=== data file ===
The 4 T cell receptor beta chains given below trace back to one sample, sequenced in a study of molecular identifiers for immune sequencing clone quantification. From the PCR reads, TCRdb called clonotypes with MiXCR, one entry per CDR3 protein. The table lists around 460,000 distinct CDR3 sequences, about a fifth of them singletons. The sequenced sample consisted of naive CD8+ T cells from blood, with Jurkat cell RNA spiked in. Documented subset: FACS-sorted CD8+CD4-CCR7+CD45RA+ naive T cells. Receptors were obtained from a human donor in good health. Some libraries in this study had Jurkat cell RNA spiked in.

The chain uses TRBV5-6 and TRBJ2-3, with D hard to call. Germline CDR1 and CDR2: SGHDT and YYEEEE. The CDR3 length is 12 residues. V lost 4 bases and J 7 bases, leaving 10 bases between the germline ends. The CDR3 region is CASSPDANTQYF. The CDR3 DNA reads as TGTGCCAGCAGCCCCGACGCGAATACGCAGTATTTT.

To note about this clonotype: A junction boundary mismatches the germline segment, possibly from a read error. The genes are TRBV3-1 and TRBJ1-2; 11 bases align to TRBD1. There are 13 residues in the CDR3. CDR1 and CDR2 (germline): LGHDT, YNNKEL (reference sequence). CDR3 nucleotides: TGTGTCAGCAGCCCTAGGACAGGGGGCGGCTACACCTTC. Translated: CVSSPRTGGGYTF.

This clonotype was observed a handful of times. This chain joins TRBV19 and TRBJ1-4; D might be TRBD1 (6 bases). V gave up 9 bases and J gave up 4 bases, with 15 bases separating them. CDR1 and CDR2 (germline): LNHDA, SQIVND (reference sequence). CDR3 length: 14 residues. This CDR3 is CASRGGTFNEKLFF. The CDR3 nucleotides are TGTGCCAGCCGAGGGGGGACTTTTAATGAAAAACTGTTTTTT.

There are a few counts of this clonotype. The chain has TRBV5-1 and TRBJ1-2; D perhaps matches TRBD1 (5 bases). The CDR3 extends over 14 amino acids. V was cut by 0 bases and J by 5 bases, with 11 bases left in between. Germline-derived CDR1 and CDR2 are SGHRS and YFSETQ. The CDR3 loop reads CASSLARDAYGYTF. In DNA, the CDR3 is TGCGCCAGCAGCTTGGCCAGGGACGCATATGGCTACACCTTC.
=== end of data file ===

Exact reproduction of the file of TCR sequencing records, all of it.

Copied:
The 4 T cell receptor beta chains given below trace back to one sample, sequenced in a study of molecular identifiers for immune sequencing clone quantification. From the PCR reads, TCRdb called clonotypes with MiXCR, one entry per CDR3 protein. The table lists around 460,000 distinct CDR3 sequences, about a fifth of them singletons. The sequenced sample consisted of naive CD8+ T cells from blood, with Jurkat cell RNA spiked in. Documented subset: FACS-sorted CD8+CD4-CCR7+CD45RA+ naive T cells. Receptors were obtained from a human donor in good health. Some libraries in this study had Jurkat cell RNA spiked in.

The chain uses TRBV5-6 and TRBJ2-3, with D hard to call. Germline CDR1 and CDR2: SGHDT and YYEEEE. The CDR3 length is 12 residues. V lost 4 bases and J 7 bases, leaving 10 bases between the germline ends. The CDR3 region is CASSPDANTQYF. The CDR3 DNA reads as TGTGCCAGCAGCCCCGACGCGAATACGCAGTATTTT.

To note about this clonotype: A junction boundary mismatches the germline segment, possibly from a read error. The genes are TRBV3-1 and TRBJ1-2; 11 bases align to TRBD1. There are 13 residues in the CDR3. CDR1 and CDR2 (germline): LGHDT, YNNKEL (reference sequence). CDR3 nucleotides: TGTGTCAGCAGCCCTAGGACAGGGGGCGGCTACACCTTC. Translated: CVSSPRTGGGYTF.

This clonotype was observed a handful of times. This chain joins TRBV19 and TRBJ1-4; D might be TRBD1 (6 bases). V gave up 9 bases and J gave up 4 bases, with 15 bases separating them. CDR1 and CDR2 (germline): LNHDA, SQIVND (reference sequence). CDR3 length: 14 residues. This CDR3 is CASRGGTFNEKLFF. The CDR3 nucleotides are TGTGCCAGCCGAGGGGGGACTTTTAATGAAAAACTGTTTTTT.

There are a few counts of this clonotype. The chain has TRBV5-1 and TRBJ1-2; D perhaps matches TRBD1 (5 bases). The CDR3 extends over 14 amino acids. V was cut by 0 bases and J by 5 bases, with 11 bases left in between. Germline-derived CDR1 and CDR2 are SGHRS and YFSETQ. The CDR3 loop reads CASSLARDAYGYTF. In DNA, the CDR3 is TGCGCCAGCAGCTTGGCCAGGGACGCATATGGCTACACCTTC.